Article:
2 min

A queen’s obscure

Scott Ashton Swan's different kind of theatre company

Credit: Xtra West files

There’s a unique new offering on the menu for Vancouver’s musical theatre connoisseurs. Applause, founded and run by renowned Vancouver theatre producer Scott Ashton Swan, is a theatre company with a novel mandate: intimate, concert-style productions of forgotten, obscure musicals.

Born in 1997, the company took a five-year hiatus after its first season before resurfacing in 2002 with new shows at the Roundhouse.

Applause is economical in every way. Not only are its shows minimalist in execution, but each show is rehearsed only seven times, and runs for only five performances.

The company has had a fruitful summer, staging three shows over the last three months: Chess, by Tim Rice and ABBA-alumni Benny Andersson and Bjorn Ulvaeus; Kander and Ebb’s Woman of the Year; and Cy Coleman’s On the Twentieth Century.

Last week, Applause continued its season with Andrew Lloyd Webber’s Aspects of Love, one of the British master’s least known and most under-appreciated shows.

Swan, whose extensive producing credits include the commercial hits Tony ‘n Tina’s Wedding, Nunsense, Party, and The Night Larry Kramer Kissed Me, says Applause was inspired by a similar company in New York.

“The idea actually came to me after reading, in 1997, about a company in New York called Encores, which began doing musicals in concert.

“As musicals are my passion, I had been trying to figure out a way to present them without the huge budgets that are so often needed.

“I had also started a series of play readings-mostly of gay-themed shows that might never get produced-that was hugely successful, so I wanted to see if doing ‘readings’ of musicals would work.”

Swan was eager to distinguish his company from the rest of the crowd. “You see, I don’t really think we need another theatre company in Vancouver, and I hate reinventing the wheel. I wanted to come up with something that no one else was doing. That is why the mandate of Applause is to produce rare or shelved works that Vancouver audiences might never see.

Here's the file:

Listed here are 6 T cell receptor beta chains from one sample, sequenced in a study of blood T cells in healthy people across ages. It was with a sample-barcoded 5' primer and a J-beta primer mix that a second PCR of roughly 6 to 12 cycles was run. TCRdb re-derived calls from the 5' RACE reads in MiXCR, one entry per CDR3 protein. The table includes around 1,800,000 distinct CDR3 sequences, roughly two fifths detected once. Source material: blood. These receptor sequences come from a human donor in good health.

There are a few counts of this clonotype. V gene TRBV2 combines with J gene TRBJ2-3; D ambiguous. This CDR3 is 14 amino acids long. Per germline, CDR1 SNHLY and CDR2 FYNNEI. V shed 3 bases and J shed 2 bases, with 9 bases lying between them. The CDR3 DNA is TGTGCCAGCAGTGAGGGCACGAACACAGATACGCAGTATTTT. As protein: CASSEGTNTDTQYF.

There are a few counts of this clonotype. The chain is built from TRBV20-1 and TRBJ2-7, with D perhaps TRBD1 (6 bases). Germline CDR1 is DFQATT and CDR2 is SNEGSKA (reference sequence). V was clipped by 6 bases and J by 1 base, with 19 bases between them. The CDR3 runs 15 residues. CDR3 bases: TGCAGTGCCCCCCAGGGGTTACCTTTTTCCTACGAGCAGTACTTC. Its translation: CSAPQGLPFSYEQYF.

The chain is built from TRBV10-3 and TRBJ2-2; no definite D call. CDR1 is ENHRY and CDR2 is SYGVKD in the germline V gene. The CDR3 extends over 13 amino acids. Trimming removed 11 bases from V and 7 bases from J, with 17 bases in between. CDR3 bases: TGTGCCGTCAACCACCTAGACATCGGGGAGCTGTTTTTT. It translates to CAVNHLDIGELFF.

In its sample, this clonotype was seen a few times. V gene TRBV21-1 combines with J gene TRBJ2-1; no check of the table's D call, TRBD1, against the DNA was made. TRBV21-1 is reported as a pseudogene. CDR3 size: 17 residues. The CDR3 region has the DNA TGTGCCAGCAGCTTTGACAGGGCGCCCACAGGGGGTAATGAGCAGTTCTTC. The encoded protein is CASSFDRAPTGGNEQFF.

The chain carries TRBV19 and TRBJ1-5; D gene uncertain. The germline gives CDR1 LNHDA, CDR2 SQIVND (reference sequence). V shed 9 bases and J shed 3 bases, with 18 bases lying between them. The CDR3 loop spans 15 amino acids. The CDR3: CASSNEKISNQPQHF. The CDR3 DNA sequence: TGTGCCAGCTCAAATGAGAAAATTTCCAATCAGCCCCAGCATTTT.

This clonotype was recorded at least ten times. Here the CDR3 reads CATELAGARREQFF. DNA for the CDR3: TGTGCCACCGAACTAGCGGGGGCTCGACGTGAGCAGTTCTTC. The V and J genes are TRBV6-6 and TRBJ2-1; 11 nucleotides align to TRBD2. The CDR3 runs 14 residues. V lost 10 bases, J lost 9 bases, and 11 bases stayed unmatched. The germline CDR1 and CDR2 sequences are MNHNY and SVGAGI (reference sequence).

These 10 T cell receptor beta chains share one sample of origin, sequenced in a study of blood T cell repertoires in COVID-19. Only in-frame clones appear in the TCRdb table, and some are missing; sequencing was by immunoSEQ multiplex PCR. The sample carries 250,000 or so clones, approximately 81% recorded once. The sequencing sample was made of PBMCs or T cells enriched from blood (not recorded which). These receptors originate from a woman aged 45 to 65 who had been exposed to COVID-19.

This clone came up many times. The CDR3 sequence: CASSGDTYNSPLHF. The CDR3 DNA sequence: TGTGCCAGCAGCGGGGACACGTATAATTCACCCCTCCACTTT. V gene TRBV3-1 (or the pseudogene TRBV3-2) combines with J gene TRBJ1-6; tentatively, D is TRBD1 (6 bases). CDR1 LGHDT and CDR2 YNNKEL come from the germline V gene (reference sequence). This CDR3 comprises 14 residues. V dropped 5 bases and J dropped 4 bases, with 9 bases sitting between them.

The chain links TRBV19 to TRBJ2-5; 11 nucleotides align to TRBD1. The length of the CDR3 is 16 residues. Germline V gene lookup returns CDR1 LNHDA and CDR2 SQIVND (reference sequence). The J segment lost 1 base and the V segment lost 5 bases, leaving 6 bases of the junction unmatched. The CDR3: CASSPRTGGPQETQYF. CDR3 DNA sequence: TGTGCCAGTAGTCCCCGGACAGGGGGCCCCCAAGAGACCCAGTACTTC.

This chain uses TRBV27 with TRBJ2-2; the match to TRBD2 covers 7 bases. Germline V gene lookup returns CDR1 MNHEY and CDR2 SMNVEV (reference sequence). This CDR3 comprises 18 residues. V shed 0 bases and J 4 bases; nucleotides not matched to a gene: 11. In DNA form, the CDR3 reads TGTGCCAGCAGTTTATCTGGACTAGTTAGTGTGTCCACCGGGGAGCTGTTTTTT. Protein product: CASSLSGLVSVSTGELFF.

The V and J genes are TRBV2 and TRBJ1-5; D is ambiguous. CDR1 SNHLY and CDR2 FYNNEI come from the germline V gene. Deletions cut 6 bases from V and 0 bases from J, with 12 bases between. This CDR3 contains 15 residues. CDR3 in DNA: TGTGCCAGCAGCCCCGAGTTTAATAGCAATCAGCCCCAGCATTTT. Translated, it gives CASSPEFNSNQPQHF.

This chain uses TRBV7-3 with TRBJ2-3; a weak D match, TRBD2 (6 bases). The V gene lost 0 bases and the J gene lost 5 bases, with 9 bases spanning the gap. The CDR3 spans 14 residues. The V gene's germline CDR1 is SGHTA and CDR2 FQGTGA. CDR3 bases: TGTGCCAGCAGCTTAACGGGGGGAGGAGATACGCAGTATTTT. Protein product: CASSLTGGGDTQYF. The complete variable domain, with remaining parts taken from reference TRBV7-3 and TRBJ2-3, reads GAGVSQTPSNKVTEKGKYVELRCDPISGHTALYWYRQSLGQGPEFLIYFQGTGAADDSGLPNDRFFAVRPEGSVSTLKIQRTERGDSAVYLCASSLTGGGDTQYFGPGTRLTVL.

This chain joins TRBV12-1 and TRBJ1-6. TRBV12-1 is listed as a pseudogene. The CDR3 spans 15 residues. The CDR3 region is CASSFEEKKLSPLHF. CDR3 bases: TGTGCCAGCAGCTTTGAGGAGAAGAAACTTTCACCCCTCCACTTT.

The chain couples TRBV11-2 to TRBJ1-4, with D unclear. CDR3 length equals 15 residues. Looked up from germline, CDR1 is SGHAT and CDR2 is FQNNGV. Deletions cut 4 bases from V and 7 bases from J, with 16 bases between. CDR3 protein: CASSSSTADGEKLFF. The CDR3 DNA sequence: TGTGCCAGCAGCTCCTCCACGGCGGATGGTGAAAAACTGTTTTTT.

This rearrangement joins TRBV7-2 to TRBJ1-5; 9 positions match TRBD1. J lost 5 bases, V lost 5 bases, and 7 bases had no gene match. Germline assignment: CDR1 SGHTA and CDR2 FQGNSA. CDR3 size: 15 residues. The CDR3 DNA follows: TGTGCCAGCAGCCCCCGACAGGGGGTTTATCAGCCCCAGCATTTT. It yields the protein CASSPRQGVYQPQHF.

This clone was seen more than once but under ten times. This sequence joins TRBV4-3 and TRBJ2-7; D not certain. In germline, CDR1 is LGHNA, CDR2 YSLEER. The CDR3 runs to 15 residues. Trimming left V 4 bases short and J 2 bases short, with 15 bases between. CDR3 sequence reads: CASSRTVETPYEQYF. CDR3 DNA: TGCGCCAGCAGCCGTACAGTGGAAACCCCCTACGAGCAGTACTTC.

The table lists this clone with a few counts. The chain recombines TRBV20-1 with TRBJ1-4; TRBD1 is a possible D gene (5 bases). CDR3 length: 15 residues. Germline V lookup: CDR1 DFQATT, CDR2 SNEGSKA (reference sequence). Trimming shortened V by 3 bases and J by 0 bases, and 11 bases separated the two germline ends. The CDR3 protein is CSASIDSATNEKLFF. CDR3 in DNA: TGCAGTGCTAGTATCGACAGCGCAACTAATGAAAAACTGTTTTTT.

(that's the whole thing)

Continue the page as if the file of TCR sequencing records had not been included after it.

“So many of the works we choose are from popular composers. But I like to show people that even they can write flops or works that might not be known. For instance, Kander and Ebb’s Woman of the Year [was] written by the composers of this year’s award-winning Chicago.”

Part of Applause’s mandate is also education, Swan continues. “Educating the audience to different works other than the same old, same old like The King and I, Hello Dolly-the shows that are done over and over and over again.”

Swan waxes rapturous about the company’s latest show, Aspects of Love. “Mr. Webber is a household name. People know Phantom, etc, but most have never heard of Aspects, which is just gorgeous. It is completely sung. There are arguments about whether it’s an opera or a musical. And it’s a great love triangle. Boy loves girl. Girl loves girl. Girl loves man, etc.”

For the openly gay Swan, this whole enterprise has personal significance, for it has allowed him to indulge his deep love for musical theatre. “It kinda makes sense for a big old queen like me to be running a musical company-sure is no secret of the connection between gay men and musicals.

“Sure it might be a stereotype,” he continues, “But just come and check out our audience. It’s mostly gay men and big hair from the burbs (terrible of me to say)-usually gay men and older straight women.”

Swan’s musicals already seem to be drawing a crowd. “They keep coming, not to mention on non-traditional theatre nights-Monday, Tuesday and Wednesday.

“Proves to me there must be an alternative to large-scale theatre in town. For every big guy there needs to be an ‘alternative.’ It makes a perfect match, really.”


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